The bass player was clearly channeling Roger Waters, the lead guitarist sounded exactly like David Gilmour, and even the round screen showing somewhat surrealist projections was apparently very authentic. The band got a standing ovation during the encore (which was Another Brick in the Wall), and it was very well deserved. It was a really enjoyable show.

Malvern Festival of Innovation

The Malvern Festival of Innovation has been running all week, with events ranging from outreach to families and schools, to themed symposiums and networking for professionals. I went to one of those latter sessions yesterday, as it was on a technical topic I’m interested in.

I was surprised by the number of people there whom I knew – or more accurately, who clearly knew me. I kept being accosted by identikit late-middle-aged men in business suits saying “Gillian! How are you getting on?” I’m very bad at remembering faces, and though we were all meant to be wearing name badges, those always seemed to be covered up by their jackets. Some of people I could recognise, but often I was left racking my brains as to who I was talking to…. I worked out that one was my ex-boss from twenty years ago, another was a friend of Christopher’s, yet another had chaired a conference I sometimes attend, and the rest were ex-colleagues. It’s so much easier for them to remember me – there’s really not that many women in my technical field, so I stand out rather.

There was also a black-tie dinner last night held at Malvern College, and I was invited to attend by one of the lead sponsors. It’s not normally the sort of thing I go to – I hate dressing up for formal dinners! But I’ve just bought a new Little Black Dress in the sales, so I didn’t really have an excuse not to go. In the event, I enjoyed myself far more than I thought I would. I knew most of the people on my table – they were all either ex-colleagues or people I’ve collaborated with. They were an interesting bunch to talk to, and we had a very animated discussion triggered by the after dinner speaker, who was talking about “Responsible Innovation”, or why you should think first, before foisting a new piece of technology on the public.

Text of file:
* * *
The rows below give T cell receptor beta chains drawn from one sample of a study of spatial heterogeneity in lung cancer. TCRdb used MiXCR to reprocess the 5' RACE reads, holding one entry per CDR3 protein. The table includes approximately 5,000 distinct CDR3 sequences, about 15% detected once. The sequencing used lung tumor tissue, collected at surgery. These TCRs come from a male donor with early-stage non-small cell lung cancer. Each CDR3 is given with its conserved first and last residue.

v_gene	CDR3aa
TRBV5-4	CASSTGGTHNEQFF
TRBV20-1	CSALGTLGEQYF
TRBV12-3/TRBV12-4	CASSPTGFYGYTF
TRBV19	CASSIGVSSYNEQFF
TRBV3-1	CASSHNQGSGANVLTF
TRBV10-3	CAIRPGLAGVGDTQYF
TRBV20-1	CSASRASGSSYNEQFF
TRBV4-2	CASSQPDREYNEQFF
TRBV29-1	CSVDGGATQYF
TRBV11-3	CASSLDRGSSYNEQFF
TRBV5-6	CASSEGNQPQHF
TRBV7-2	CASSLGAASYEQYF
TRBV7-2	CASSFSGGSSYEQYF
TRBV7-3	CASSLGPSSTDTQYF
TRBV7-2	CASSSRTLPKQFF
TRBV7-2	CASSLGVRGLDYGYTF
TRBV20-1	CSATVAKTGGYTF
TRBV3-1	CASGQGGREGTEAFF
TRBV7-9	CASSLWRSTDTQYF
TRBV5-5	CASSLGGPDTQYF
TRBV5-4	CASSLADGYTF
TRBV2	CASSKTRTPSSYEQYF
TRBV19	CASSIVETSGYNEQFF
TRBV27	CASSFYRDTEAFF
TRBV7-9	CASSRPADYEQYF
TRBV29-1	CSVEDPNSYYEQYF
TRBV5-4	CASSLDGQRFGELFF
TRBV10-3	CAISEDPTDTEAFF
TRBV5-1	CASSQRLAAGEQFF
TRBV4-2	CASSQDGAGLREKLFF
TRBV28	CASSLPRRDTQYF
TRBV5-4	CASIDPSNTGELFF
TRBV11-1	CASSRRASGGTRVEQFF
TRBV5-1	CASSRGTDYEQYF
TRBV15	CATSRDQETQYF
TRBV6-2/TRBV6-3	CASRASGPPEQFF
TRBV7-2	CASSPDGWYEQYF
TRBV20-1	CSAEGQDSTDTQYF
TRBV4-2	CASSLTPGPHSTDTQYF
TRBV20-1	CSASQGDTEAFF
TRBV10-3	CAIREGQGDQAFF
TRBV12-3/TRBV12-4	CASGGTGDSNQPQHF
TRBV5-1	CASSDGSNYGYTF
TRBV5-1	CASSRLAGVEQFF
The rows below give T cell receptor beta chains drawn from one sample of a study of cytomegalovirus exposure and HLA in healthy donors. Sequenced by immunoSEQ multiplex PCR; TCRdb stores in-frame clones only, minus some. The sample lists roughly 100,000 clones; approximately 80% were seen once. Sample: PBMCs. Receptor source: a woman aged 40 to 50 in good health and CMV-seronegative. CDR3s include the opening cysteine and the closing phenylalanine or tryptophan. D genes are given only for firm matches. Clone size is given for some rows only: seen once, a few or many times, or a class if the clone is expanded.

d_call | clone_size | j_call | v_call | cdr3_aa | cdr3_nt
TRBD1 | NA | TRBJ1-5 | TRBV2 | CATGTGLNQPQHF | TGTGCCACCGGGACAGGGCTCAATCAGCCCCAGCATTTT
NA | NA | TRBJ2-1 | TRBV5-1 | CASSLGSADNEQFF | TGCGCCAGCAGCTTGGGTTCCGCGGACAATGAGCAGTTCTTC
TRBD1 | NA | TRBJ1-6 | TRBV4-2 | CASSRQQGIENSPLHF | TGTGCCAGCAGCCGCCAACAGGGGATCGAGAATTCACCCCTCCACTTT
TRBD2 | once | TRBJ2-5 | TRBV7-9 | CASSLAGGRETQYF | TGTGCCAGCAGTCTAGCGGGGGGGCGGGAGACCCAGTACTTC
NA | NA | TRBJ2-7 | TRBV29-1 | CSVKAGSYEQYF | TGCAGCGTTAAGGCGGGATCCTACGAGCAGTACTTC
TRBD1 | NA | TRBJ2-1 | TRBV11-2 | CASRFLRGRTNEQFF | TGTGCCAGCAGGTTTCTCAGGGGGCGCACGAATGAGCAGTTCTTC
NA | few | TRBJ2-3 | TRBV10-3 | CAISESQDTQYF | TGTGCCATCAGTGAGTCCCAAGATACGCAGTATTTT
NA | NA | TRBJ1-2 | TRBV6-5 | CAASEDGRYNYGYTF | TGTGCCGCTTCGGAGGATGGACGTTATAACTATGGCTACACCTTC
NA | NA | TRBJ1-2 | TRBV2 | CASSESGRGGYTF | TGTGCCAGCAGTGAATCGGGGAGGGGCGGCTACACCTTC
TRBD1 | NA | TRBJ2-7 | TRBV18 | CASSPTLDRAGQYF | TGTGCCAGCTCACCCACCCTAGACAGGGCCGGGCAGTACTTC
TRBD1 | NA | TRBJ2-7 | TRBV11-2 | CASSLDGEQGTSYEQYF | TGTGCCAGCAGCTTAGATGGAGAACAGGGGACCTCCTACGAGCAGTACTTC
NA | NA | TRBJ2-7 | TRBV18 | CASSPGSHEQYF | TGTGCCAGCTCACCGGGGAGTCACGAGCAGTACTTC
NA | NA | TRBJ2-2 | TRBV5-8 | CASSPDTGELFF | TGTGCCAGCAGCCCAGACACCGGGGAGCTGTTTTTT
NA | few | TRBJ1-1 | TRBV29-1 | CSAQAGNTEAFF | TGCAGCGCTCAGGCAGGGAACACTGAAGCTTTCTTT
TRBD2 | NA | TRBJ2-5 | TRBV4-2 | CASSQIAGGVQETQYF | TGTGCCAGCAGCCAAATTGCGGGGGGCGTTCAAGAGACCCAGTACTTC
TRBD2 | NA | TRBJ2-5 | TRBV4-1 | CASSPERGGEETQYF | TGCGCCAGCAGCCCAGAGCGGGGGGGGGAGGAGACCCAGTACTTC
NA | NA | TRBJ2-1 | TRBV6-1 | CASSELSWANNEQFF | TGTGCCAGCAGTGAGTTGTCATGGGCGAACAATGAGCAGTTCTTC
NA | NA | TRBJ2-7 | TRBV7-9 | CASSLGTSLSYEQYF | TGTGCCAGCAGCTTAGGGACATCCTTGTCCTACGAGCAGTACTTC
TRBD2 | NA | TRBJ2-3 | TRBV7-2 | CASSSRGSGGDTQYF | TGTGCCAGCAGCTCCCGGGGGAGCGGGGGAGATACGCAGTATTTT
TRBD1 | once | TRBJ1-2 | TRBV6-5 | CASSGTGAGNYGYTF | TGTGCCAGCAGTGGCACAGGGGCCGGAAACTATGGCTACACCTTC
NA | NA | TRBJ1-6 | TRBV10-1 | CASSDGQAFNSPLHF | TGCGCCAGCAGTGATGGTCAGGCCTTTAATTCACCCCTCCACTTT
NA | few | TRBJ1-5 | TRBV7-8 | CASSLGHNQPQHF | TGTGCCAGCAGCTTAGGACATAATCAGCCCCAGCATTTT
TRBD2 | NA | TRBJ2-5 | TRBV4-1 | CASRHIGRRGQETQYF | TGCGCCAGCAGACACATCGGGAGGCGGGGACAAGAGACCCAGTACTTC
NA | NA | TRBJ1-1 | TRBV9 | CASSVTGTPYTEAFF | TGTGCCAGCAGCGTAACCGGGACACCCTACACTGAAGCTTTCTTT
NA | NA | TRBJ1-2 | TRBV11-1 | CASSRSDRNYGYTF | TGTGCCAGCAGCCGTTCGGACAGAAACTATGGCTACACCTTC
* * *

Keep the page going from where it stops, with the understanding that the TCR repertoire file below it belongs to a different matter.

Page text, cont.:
A trip to Brooklands

Last week, there was a “technical away-day” where 50 or so of us were summoned to our Hampshire headquarters for a day of briefings and workshops, followed by dinner with yet more networking. It was a long day, but as a bonus our bosses had organised a private, evening tour of Brooklands, the motorcar and airplane museum.

I wasn’t particularly looking forward to the museum tour – I have at best a less than tepid interest in motor history, and I thought I’d be bored rigid. But I am happy to admit that I was completely wrong. Our guide was extremely good, and told us lots of stories about the people behind the exhibits, so I got a lot more out of the visit than if I’d simply walked around it looking at yet another old car or motor bike.

Way back in the early days of the motor car, there weren’t any dedicated race tracks for them, so motor races happened on the public roads. At least, that was what happened on the Continent – cars raced on dodgy roads through small villages, and the inevitable happened and members of the public got killed. So of course it was banned in Britain. As an unintended side effect, French, German and Italian cars all improved massively due to the amount of high-speed testing they got, but British-built cars lagged behind. So a wealthy land-owner with an interest in motor racing decided to build a dedicated race track, complete with banked curves. That was in 1907, at Brooklands, and it was the first in the world.